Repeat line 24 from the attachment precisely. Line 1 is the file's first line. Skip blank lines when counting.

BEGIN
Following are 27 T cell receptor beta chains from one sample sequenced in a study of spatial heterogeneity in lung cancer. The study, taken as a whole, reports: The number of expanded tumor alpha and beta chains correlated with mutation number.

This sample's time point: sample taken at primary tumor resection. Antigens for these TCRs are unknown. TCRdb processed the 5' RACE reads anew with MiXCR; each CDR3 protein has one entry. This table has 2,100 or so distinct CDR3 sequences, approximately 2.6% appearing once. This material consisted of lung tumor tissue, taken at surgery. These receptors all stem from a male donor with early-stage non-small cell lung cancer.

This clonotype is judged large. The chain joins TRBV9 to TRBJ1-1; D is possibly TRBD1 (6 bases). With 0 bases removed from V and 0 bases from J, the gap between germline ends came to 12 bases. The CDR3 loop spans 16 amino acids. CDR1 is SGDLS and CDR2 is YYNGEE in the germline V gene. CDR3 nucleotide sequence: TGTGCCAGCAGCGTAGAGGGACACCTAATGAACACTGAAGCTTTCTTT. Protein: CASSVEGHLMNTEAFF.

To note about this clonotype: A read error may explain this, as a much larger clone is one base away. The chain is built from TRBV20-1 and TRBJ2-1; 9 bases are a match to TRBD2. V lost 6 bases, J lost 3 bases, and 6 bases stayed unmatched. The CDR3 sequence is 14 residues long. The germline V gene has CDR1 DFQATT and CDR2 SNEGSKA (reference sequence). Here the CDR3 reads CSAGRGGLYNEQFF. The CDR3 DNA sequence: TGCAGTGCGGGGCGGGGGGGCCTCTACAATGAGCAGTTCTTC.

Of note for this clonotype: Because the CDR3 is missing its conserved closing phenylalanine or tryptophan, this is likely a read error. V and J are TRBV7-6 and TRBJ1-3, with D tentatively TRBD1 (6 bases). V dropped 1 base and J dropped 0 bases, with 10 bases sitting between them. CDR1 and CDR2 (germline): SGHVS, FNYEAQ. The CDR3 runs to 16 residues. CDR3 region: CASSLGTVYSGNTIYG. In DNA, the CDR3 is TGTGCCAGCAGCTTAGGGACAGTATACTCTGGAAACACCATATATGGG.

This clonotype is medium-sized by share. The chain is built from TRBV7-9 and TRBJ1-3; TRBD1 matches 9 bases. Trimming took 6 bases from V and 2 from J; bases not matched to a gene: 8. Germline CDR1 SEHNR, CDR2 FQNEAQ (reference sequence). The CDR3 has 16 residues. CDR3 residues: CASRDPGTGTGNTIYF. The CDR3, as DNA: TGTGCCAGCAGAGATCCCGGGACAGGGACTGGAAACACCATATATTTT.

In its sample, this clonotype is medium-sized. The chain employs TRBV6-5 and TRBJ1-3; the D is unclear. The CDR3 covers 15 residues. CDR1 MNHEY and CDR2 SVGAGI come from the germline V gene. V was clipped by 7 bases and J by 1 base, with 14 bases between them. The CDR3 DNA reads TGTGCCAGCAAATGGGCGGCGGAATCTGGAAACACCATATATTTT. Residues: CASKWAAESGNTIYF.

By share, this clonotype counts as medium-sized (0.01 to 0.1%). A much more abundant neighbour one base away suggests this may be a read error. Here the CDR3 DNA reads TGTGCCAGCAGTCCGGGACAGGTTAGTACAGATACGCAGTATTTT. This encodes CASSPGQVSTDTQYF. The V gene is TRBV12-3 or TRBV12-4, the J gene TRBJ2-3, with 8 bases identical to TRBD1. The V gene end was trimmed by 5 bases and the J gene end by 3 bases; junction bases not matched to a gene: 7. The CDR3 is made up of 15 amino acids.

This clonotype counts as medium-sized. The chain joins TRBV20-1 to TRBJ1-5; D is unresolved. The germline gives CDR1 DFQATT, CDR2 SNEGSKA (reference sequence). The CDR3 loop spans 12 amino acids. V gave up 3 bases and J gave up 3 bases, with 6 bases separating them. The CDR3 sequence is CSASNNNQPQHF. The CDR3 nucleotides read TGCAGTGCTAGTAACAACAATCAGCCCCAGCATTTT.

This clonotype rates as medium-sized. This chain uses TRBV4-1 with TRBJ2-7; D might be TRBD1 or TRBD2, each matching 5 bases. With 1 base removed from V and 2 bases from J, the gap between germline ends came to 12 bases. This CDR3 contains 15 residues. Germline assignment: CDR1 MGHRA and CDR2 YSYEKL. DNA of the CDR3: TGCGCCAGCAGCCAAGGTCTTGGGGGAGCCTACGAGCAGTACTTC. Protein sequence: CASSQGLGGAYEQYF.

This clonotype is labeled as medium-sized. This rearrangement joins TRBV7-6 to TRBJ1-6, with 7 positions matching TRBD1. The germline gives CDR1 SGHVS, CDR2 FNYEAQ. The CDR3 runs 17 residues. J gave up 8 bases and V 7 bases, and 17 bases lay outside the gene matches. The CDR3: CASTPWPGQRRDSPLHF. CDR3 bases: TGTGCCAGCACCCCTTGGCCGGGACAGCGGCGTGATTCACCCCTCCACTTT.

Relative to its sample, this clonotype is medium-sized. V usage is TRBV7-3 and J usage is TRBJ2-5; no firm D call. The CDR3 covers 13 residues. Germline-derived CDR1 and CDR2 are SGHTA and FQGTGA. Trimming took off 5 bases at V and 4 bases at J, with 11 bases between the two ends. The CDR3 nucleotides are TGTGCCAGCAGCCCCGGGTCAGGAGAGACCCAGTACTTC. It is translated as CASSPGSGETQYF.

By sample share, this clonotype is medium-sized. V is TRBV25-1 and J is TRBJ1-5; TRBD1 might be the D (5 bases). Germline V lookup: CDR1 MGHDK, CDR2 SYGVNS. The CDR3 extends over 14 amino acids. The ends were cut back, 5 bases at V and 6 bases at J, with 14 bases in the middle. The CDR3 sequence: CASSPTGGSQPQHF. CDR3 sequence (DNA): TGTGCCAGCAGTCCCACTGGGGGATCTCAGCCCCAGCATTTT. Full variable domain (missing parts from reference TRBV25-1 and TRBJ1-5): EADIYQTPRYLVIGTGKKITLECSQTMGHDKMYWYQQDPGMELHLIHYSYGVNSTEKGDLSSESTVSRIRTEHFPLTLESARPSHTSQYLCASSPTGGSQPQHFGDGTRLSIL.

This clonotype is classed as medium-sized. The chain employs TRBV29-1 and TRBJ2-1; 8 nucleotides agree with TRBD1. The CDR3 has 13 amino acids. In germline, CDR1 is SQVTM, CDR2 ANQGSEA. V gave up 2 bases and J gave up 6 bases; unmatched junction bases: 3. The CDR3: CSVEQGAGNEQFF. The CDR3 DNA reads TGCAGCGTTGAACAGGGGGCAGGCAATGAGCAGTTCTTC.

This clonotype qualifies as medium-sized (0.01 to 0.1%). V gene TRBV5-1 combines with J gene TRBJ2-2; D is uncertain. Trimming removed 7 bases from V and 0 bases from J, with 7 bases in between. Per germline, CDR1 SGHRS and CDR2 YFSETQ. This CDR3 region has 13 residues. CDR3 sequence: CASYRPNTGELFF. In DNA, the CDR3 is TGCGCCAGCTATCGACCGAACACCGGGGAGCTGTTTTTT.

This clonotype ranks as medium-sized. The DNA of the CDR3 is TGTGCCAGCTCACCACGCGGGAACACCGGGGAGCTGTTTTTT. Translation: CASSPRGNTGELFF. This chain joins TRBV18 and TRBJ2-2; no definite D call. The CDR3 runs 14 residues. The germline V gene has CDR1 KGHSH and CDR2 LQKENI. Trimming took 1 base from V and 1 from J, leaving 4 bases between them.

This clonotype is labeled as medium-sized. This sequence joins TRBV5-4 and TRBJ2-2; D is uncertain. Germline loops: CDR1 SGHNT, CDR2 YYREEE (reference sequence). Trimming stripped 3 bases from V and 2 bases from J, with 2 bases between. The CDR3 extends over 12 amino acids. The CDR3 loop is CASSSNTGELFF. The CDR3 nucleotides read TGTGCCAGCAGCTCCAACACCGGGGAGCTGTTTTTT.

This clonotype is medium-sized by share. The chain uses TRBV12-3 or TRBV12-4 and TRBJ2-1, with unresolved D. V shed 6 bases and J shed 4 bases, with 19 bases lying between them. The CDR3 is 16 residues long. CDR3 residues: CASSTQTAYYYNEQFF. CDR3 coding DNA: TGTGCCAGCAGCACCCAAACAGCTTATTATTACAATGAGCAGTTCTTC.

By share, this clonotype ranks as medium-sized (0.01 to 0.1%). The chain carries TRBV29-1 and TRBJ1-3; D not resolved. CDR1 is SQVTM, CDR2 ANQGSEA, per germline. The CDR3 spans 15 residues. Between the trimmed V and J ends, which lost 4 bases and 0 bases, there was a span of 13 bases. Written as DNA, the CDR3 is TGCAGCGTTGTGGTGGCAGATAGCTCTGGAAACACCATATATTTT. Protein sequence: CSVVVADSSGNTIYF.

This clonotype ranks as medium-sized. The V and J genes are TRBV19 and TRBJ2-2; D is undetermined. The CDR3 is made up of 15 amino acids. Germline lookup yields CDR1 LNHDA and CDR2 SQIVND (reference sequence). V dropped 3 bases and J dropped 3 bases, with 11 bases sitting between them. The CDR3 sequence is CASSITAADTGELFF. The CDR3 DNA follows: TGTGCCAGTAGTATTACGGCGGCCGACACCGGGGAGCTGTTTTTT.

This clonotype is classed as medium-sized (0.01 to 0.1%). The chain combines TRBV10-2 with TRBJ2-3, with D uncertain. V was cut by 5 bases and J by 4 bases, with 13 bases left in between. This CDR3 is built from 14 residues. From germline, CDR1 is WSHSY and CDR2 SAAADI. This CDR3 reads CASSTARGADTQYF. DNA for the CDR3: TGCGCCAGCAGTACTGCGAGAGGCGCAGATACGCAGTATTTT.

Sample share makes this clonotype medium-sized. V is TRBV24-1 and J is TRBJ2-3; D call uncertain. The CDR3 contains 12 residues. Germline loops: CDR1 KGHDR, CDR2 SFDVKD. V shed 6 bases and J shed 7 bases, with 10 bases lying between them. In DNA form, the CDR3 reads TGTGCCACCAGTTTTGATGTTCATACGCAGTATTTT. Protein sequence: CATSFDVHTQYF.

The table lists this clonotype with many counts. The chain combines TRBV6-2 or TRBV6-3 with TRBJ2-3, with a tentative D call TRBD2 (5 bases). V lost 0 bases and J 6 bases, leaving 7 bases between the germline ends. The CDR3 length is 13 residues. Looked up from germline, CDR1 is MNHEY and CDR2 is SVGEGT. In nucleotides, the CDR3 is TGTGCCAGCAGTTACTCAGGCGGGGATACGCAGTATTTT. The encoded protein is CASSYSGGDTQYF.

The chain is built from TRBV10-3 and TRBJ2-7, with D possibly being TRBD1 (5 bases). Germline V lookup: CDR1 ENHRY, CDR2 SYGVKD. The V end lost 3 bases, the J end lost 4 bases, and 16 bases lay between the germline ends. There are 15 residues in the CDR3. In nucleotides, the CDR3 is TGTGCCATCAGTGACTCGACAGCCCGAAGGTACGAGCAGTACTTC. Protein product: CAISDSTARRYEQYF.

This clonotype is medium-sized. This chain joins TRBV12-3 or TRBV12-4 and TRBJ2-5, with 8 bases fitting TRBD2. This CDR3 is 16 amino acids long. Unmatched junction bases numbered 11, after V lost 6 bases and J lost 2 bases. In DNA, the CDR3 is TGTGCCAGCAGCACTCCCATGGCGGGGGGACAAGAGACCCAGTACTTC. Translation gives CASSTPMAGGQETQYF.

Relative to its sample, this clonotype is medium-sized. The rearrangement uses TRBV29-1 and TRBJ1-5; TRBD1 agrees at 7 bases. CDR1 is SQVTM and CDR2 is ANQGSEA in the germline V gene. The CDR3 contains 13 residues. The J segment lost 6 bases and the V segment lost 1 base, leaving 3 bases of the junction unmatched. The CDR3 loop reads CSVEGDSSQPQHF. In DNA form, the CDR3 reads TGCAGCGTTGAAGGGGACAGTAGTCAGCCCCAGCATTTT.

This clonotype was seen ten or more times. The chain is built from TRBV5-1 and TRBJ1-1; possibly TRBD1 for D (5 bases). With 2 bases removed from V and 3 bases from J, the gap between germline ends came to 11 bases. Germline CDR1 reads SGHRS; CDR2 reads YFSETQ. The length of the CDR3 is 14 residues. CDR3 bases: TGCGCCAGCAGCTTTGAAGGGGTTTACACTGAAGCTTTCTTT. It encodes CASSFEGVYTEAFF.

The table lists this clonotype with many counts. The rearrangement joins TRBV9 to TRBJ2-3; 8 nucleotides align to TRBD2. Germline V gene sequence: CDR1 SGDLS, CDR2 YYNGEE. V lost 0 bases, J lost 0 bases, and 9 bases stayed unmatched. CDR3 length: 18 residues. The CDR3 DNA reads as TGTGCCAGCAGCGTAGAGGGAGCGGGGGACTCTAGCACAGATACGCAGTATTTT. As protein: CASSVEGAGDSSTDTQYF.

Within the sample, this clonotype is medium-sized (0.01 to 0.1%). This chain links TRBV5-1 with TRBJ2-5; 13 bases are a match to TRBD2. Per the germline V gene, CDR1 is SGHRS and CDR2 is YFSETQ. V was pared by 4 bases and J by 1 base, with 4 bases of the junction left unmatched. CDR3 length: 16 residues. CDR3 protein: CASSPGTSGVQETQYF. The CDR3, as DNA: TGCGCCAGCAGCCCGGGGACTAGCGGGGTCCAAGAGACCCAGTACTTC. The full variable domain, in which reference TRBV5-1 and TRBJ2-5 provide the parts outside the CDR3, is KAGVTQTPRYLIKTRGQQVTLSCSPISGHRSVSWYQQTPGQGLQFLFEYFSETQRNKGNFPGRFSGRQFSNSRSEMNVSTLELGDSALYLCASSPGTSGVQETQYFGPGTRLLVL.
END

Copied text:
The chain is built from TRBV10-3 and TRBJ2-7, with D possibly being TRBD1 (5 bases). Germline V lookup: CDR1 ENHRY, CDR2 SYGVKD. The V end lost 3 bases, the J end lost 4 bases, and 16 bases lay between the germline ends. There are 15 residues in the CDR3. In nucleotides, the CDR3 is TGTGCCATCAGTGACTCGACAGCCCGAAGGTACGAGCAGTACTTC. Protein product: CAISDSTARRYEQYF.